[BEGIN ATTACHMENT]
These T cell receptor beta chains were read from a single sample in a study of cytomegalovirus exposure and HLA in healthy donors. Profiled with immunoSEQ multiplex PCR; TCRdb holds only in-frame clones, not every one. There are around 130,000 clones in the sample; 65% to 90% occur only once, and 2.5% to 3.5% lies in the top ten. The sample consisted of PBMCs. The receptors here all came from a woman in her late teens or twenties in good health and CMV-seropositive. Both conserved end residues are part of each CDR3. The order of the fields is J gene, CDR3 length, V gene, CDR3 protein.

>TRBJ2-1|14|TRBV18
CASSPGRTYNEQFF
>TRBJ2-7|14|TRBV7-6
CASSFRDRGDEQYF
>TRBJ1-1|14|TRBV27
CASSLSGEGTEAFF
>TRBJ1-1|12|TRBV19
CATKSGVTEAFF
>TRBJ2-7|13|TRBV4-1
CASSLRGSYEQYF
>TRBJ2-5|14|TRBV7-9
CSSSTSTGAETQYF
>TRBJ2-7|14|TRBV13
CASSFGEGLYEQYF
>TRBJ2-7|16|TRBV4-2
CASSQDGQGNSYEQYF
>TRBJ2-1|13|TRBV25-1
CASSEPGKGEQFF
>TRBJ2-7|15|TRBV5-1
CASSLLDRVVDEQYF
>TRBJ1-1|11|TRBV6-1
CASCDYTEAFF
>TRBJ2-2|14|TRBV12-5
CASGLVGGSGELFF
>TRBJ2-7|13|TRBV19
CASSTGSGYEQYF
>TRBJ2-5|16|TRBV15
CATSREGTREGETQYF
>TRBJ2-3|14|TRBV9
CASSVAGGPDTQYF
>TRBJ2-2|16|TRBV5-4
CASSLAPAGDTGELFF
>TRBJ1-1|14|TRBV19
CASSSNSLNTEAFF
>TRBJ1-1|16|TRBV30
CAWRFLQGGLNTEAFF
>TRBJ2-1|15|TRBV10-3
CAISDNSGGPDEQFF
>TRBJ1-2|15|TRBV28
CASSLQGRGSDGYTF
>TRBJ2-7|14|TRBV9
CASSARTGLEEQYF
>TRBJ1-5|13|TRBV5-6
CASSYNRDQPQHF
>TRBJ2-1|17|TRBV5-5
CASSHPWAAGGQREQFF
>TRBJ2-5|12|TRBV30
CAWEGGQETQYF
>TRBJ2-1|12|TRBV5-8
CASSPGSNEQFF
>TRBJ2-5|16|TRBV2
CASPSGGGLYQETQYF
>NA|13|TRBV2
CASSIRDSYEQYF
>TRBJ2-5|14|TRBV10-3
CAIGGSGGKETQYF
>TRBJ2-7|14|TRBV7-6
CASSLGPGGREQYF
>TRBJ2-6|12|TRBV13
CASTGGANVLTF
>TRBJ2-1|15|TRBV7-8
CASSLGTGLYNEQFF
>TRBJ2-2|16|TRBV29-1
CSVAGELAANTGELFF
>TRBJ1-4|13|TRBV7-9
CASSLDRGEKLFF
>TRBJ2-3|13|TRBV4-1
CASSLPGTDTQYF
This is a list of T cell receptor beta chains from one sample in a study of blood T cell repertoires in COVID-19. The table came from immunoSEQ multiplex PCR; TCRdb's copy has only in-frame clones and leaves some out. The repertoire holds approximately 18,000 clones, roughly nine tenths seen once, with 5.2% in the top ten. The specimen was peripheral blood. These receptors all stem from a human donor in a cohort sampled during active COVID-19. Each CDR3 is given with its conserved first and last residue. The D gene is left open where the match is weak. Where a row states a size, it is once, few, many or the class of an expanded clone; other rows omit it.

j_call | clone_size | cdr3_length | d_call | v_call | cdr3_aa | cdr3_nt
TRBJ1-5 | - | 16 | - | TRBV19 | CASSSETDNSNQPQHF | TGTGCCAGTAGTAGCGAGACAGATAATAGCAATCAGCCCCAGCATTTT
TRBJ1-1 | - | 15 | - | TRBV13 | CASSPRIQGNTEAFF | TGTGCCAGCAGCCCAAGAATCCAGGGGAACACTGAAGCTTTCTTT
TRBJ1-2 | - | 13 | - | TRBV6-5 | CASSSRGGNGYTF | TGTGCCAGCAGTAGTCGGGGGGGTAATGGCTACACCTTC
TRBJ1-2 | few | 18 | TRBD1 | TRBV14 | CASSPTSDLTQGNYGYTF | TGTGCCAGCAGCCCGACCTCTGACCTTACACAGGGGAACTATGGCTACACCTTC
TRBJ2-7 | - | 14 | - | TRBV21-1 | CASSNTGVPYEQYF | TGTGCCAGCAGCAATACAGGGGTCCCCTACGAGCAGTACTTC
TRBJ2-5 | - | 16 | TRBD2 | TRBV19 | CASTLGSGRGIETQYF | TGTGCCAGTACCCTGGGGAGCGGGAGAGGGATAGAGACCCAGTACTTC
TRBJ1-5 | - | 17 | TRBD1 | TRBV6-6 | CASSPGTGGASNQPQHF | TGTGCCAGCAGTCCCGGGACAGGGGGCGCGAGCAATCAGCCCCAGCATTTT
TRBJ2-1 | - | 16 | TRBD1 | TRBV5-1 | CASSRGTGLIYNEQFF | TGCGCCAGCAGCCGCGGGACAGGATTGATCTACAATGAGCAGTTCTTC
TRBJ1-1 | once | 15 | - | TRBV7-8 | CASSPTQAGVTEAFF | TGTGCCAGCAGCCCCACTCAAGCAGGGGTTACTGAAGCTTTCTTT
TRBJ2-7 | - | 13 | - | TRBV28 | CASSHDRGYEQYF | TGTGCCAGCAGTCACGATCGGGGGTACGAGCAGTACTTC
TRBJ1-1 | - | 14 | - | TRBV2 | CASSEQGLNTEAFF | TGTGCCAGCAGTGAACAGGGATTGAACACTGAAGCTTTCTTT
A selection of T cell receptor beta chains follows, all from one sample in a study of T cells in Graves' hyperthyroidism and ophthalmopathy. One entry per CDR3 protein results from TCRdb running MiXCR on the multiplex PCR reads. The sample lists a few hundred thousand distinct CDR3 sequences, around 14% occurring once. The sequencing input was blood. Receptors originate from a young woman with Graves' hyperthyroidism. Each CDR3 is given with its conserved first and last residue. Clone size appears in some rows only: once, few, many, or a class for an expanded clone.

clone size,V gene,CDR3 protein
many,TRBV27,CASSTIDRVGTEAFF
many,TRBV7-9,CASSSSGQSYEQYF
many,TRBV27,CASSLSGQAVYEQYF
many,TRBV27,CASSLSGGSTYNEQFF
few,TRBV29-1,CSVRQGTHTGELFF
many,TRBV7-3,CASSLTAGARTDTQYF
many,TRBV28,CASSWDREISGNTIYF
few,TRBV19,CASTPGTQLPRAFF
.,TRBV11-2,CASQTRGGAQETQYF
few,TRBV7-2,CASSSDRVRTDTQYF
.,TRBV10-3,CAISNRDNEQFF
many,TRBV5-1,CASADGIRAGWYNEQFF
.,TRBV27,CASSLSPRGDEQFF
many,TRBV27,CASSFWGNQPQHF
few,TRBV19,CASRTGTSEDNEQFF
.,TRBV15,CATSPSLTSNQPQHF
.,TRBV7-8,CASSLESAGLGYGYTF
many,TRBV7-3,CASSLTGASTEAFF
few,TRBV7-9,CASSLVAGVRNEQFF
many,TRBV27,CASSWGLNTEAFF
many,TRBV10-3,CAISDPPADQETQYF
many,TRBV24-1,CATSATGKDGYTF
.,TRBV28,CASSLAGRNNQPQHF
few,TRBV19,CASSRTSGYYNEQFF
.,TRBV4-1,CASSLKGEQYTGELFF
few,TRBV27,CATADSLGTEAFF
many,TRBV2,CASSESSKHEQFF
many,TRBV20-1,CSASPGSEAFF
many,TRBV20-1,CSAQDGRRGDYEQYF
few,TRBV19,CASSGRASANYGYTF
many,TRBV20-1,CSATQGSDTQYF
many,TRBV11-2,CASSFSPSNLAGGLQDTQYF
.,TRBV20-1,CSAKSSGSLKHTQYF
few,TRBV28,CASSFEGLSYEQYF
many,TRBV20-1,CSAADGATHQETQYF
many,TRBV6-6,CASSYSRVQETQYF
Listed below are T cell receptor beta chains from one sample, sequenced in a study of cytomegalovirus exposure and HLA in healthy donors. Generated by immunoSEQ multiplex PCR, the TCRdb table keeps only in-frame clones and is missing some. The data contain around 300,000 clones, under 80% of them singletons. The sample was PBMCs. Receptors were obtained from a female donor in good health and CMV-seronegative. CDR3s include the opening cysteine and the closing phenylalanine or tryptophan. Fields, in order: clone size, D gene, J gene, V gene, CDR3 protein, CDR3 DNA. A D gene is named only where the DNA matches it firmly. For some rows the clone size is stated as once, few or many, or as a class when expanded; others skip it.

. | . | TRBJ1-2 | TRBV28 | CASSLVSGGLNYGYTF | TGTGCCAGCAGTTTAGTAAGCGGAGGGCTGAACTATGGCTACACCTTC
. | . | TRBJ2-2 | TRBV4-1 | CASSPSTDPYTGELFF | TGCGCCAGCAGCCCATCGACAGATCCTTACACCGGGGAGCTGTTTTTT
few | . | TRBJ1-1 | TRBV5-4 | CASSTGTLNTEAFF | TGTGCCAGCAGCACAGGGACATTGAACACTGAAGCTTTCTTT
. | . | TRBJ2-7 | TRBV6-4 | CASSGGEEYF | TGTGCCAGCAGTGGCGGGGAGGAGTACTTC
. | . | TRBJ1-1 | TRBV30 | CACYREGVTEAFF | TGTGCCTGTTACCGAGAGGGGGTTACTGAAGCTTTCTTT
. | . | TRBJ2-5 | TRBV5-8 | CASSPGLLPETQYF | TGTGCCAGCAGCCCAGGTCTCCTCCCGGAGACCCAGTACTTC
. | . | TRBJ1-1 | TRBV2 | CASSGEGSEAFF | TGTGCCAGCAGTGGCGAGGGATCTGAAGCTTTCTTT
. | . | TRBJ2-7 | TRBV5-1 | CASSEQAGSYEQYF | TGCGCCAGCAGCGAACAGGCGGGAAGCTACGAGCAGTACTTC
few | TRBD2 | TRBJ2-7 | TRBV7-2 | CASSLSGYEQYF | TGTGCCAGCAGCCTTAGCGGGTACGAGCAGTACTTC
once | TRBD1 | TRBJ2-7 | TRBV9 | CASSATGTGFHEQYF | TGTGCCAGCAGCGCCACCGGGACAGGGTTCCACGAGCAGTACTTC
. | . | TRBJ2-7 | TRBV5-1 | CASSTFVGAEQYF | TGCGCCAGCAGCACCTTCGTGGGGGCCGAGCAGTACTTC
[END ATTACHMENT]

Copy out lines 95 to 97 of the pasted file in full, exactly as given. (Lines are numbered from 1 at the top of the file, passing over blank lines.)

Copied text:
.,TRBV10-3,CAISNRDNEQFF
many,TRBV5-1,CASADGIRAGWYNEQFF
.,TRBV27,CASSLSPRGDEQFF